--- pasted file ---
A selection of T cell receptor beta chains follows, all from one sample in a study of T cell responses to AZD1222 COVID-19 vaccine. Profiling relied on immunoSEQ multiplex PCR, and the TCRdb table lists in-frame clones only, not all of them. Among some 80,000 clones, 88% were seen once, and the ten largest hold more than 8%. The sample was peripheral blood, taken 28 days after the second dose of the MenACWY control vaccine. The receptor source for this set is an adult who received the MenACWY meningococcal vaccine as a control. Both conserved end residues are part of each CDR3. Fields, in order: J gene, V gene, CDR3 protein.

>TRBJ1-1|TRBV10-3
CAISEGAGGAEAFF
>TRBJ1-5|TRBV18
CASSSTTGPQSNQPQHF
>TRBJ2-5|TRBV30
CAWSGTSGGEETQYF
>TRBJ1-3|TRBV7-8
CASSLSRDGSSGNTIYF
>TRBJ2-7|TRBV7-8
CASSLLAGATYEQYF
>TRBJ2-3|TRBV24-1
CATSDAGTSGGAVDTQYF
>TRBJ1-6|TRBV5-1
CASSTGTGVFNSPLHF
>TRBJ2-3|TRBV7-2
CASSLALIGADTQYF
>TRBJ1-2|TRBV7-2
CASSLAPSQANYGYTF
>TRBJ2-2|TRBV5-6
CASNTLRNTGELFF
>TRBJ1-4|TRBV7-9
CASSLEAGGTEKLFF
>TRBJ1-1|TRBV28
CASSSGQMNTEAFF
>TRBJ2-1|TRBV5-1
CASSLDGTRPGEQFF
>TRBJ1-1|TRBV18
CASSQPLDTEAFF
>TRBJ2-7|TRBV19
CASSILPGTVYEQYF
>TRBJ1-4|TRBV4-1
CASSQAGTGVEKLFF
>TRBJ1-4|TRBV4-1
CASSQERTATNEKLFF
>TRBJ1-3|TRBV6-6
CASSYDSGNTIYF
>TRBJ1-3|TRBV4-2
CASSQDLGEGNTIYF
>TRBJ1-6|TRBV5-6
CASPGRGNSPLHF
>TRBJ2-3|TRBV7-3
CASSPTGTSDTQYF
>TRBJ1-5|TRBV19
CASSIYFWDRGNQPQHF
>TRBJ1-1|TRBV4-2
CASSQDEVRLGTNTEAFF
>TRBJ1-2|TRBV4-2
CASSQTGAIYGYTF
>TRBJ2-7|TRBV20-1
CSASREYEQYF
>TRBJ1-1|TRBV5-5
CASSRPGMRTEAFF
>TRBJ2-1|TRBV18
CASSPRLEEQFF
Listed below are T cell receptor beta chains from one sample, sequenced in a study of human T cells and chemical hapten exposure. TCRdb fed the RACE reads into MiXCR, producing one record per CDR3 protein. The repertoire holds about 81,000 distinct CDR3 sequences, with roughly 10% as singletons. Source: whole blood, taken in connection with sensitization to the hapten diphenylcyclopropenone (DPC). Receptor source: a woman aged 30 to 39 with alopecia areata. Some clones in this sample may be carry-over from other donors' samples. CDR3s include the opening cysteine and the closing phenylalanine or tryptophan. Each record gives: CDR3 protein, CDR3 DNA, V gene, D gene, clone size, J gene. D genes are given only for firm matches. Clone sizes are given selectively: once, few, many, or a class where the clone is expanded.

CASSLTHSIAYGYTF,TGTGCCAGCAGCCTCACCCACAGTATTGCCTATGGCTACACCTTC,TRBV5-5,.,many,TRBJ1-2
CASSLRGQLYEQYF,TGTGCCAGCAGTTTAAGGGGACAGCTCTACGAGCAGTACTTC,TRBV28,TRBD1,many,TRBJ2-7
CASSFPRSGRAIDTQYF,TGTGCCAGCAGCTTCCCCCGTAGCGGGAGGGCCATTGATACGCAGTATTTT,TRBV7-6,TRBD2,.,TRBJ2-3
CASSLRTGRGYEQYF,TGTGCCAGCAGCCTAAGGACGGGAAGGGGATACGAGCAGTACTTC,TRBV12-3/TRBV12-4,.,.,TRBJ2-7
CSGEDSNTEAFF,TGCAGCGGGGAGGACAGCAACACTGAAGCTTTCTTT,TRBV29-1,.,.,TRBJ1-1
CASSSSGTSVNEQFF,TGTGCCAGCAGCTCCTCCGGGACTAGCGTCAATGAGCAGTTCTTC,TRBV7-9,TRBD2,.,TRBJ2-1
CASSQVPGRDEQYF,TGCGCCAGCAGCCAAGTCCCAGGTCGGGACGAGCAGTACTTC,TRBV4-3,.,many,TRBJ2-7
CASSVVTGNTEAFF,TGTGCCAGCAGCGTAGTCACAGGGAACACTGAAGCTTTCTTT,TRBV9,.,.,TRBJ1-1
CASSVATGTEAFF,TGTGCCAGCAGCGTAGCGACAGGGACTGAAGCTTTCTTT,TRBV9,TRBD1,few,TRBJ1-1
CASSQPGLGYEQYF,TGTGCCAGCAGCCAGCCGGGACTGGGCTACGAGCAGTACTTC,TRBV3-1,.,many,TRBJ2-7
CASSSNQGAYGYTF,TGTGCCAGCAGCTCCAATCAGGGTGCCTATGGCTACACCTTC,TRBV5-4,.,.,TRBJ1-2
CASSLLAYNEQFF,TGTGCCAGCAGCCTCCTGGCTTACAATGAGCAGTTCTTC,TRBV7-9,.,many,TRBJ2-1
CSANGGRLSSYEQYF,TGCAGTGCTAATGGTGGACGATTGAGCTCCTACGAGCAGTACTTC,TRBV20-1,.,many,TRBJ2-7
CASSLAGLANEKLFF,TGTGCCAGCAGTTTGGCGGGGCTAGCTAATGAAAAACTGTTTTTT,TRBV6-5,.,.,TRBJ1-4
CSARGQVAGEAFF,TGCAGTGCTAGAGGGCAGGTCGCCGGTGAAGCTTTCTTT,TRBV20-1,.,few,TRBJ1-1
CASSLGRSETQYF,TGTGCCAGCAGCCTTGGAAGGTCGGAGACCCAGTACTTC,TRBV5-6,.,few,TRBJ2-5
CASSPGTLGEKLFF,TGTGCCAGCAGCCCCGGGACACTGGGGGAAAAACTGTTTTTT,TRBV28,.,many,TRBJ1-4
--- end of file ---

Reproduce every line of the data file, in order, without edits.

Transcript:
A selection of T cell receptor beta chains follows, all from one sample in a study of T cell responses to AZD1222 COVID-19 vaccine. Profiling relied on immunoSEQ multiplex PCR, and the TCRdb table lists in-frame clones only, not all of them. Among some 80,000 clones, 88% were seen once, and the ten largest hold more than 8%. The sample was peripheral blood, taken 28 days after the second dose of the MenACWY control vaccine. The receptor source for this set is an adult who received the MenACWY meningococcal vaccine as a control. Both conserved end residues are part of each CDR3. Fields, in order: J gene, V gene, CDR3 protein.

>TRBJ1-1|TRBV10-3
CAISEGAGGAEAFF
>TRBJ1-5|TRBV18
CASSSTTGPQSNQPQHF
>TRBJ2-5|TRBV30
CAWSGTSGGEETQYF
>TRBJ1-3|TRBV7-8
CASSLSRDGSSGNTIYF
>TRBJ2-7|TRBV7-8
CASSLLAGATYEQYF
>TRBJ2-3|TRBV24-1
CATSDAGTSGGAVDTQYF
>TRBJ1-6|TRBV5-1
CASSTGTGVFNSPLHF
>TRBJ2-3|TRBV7-2
CASSLALIGADTQYF
>TRBJ1-2|TRBV7-2
CASSLAPSQANYGYTF
>TRBJ2-2|TRBV5-6
CASNTLRNTGELFF
>TRBJ1-4|TRBV7-9
CASSLEAGGTEKLFF
>TRBJ1-1|TRBV28
CASSSGQMNTEAFF
>TRBJ2-1|TRBV5-1
CASSLDGTRPGEQFF
>TRBJ1-1|TRBV18
CASSQPLDTEAFF
>TRBJ2-7|TRBV19
CASSILPGTVYEQYF
>TRBJ1-4|TRBV4-1
CASSQAGTGVEKLFF
>TRBJ1-4|TRBV4-1
CASSQERTATNEKLFF
>TRBJ1-3|TRBV6-6
CASSYDSGNTIYF
>TRBJ1-3|TRBV4-2
CASSQDLGEGNTIYF
>TRBJ1-6|TRBV5-6
CASPGRGNSPLHF
>TRBJ2-3|TRBV7-3
CASSPTGTSDTQYF
>TRBJ1-5|TRBV19
CASSIYFWDRGNQPQHF
>TRBJ1-1|TRBV4-2
CASSQDEVRLGTNTEAFF
>TRBJ1-2|TRBV4-2
CASSQTGAIYGYTF
>TRBJ2-7|TRBV20-1
CSASREYEQYF
>TRBJ1-1|TRBV5-5
CASSRPGMRTEAFF
>TRBJ2-1|TRBV18
CASSPRLEEQFF
Listed below are T cell receptor beta chains from one sample, sequenced in a study of human T cells and chemical hapten exposure. TCRdb fed the RACE reads into MiXCR, producing one record per CDR3 protein. The repertoire holds about 81,000 distinct CDR3 sequences, with roughly 10% as singletons. Source: whole blood, taken in connection with sensitization to the hapten diphenylcyclopropenone (DPC). Receptor source: a woman aged 30 to 39 with alopecia areata. Some clones in this sample may be carry-over from other donors' samples. CDR3s include the opening cysteine and the closing phenylalanine or tryptophan. Each record gives: CDR3 protein, CDR3 DNA, V gene, D gene, clone size, J gene. D genes are given only for firm matches. Clone sizes are given selectively: once, few, many, or a class where the clone is expanded.

CASSLTHSIAYGYTF,TGTGCCAGCAGCCTCACCCACAGTATTGCCTATGGCTACACCTTC,TRBV5-5,.,many,TRBJ1-2
CASSLRGQLYEQYF,TGTGCCAGCAGTTTAAGGGGACAGCTCTACGAGCAGTACTTC,TRBV28,TRBD1,many,TRBJ2-7
CASSFPRSGRAIDTQYF,TGTGCCAGCAGCTTCCCCCGTAGCGGGAGGGCCATTGATACGCAGTATTTT,TRBV7-6,TRBD2,.,TRBJ2-3
CASSLRTGRGYEQYF,TGTGCCAGCAGCCTAAGGACGGGAAGGGGATACGAGCAGTACTTC,TRBV12-3/TRBV12-4,.,.,TRBJ2-7
CSGEDSNTEAFF,TGCAGCGGGGAGGACAGCAACACTGAAGCTTTCTTT,TRBV29-1,.,.,TRBJ1-1
CASSSSGTSVNEQFF,TGTGCCAGCAGCTCCTCCGGGACTAGCGTCAATGAGCAGTTCTTC,TRBV7-9,TRBD2,.,TRBJ2-1
CASSQVPGRDEQYF,TGCGCCAGCAGCCAAGTCCCAGGTCGGGACGAGCAGTACTTC,TRBV4-3,.,many,TRBJ2-7
CASSVVTGNTEAFF,TGTGCCAGCAGCGTAGTCACAGGGAACACTGAAGCTTTCTTT,TRBV9,.,.,TRBJ1-1
CASSVATGTEAFF,TGTGCCAGCAGCGTAGCGACAGGGACTGAAGCTTTCTTT,TRBV9,TRBD1,few,TRBJ1-1
CASSQPGLGYEQYF,TGTGCCAGCAGCCAGCCGGGACTGGGCTACGAGCAGTACTTC,TRBV3-1,.,many,TRBJ2-7
CASSSNQGAYGYTF,TGTGCCAGCAGCTCCAATCAGGGTGCCTATGGCTACACCTTC,TRBV5-4,.,.,TRBJ1-2
CASSLLAYNEQFF,TGTGCCAGCAGCCTCCTGGCTTACAATGAGCAGTTCTTC,TRBV7-9,.,many,TRBJ2-1
CSANGGRLSSYEQYF,TGCAGTGCTAATGGTGGACGATTGAGCTCCTACGAGCAGTACTTC,TRBV20-1,.,many,TRBJ2-7
CASSLAGLANEKLFF,TGTGCCAGCAGTTTGGCGGGGCTAGCTAATGAAAAACTGTTTTTT,TRBV6-5,.,.,TRBJ1-4
CSARGQVAGEAFF,TGCAGTGCTAGAGGGCAGGTCGCCGGTGAAGCTTTCTTT,TRBV20-1,.,few,TRBJ1-1
CASSLGRSETQYF,TGTGCCAGCAGCCTTGGAAGGTCGGAGACCCAGTACTTC,TRBV5-6,.,few,TRBJ2-5
CASSPGTLGEKLFF,TGTGCCAGCAGCCCCGGGACACTGGGGGAAAAACTGTTTTTT,TRBV28,.,many,TRBJ1-4